I served in the Navy and left active service about 20 years ago; my husband served for 20 years, before leaving service to be around more for our growing children. We have good friends and "family" from our time in service, and we have some friends we've lost in those years. During those years, I also helped write memorial books for the families of five members of the Chinook community who were shot down in Afghanistan.
Memorial Day was created to honor those fallen, in whatever way they left us.
In Israel there is a Memorial Day as well. They call it Yom HaShoah, and the evening before, the television stations are all turned to memorial shows about the Holocaust, public entertainment venues are closed for the day, and memorial events are held by the government, military, and at schools. At 10 air raid sirens sound around the country, and cars, pedestrians, bicyclists... nearly everyone... stops what they are doing for two minutes of silence.
In the United States, we have people who join together to place flags on graves, we have memorials at churches, our flags are at half mast, and elected officials place wreaths at sacred grave sites like the Tomb of the Unknown Soldier.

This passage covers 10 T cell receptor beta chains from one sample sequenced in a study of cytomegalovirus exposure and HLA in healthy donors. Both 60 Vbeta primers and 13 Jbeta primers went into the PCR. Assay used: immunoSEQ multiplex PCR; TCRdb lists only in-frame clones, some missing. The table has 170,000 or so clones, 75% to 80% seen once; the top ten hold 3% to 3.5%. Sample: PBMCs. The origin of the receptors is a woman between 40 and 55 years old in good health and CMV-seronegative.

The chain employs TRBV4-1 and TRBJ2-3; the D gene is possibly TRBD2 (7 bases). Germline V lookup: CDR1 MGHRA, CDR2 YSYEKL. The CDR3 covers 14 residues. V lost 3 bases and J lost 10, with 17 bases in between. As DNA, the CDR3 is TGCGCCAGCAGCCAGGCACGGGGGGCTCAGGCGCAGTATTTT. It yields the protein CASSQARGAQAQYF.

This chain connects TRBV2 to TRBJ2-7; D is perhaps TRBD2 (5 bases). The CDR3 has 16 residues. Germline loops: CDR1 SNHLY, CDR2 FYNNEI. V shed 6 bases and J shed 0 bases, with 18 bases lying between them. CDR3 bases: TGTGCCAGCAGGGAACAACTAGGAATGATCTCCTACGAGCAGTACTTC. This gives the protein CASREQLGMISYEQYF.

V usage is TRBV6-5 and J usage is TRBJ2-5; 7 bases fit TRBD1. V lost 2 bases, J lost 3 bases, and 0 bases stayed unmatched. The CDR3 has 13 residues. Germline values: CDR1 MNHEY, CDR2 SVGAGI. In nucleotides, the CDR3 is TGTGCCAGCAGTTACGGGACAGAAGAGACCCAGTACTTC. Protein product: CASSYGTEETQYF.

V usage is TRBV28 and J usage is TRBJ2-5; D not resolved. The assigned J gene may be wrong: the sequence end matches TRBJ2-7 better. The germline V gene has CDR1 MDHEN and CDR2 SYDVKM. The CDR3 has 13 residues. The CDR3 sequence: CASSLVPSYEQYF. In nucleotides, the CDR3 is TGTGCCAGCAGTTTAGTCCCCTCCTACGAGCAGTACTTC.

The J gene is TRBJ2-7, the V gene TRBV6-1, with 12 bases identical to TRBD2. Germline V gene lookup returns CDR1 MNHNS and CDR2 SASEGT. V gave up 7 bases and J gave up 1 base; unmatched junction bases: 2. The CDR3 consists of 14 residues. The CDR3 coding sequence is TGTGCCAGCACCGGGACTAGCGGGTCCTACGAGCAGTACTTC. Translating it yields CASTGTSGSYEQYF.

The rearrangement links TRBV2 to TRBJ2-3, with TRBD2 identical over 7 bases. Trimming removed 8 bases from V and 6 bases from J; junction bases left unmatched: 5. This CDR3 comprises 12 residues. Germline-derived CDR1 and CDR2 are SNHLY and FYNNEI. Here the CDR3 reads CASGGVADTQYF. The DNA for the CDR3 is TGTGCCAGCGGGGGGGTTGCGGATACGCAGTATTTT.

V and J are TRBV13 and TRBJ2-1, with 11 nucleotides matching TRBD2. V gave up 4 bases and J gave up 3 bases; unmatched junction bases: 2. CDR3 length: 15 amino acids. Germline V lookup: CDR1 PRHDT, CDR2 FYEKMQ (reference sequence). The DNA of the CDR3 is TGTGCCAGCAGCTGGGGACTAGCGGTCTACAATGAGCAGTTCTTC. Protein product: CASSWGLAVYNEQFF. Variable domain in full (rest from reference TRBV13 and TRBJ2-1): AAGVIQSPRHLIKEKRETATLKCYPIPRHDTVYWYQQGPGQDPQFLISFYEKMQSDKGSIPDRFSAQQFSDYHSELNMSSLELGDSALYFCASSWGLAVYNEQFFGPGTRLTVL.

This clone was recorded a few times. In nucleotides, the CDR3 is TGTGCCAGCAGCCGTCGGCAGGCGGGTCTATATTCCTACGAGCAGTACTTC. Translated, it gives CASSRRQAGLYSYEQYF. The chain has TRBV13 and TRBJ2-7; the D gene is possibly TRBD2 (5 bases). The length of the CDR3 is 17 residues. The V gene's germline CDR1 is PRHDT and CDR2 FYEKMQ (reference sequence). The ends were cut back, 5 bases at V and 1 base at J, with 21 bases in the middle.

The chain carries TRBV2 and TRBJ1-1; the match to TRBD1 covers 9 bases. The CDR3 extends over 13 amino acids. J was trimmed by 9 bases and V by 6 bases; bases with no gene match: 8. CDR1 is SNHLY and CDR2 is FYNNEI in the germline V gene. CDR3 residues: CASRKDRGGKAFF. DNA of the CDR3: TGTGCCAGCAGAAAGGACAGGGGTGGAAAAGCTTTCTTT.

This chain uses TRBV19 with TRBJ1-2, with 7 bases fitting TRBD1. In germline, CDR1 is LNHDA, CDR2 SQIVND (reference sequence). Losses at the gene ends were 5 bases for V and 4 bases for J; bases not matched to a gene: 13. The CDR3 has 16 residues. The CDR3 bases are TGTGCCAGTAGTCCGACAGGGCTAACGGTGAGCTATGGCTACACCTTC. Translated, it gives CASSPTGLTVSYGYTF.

And though we should do things to honor their memories, Memorial Day is not a day they would want us to spend in mournful misery;
they had their barbecues and pooltime, and beach trips on the long Memorial Day weekends before they passed. While you're meeting with friends, do take some time. Celebrate the veterans in your life while they're still here to celebrate - call some veterans and ask them to tell you their stories about those they served with; reminisce with veterans in homes for the elderly. Remind them that they still matter, whether they are in active service or out in the civilian world.
Follow it up with two minutes of silence with a community; place flags or flowers on grave sites; read about the events of the days gone past when our lost soldiers, sailors, airmen, and marines died.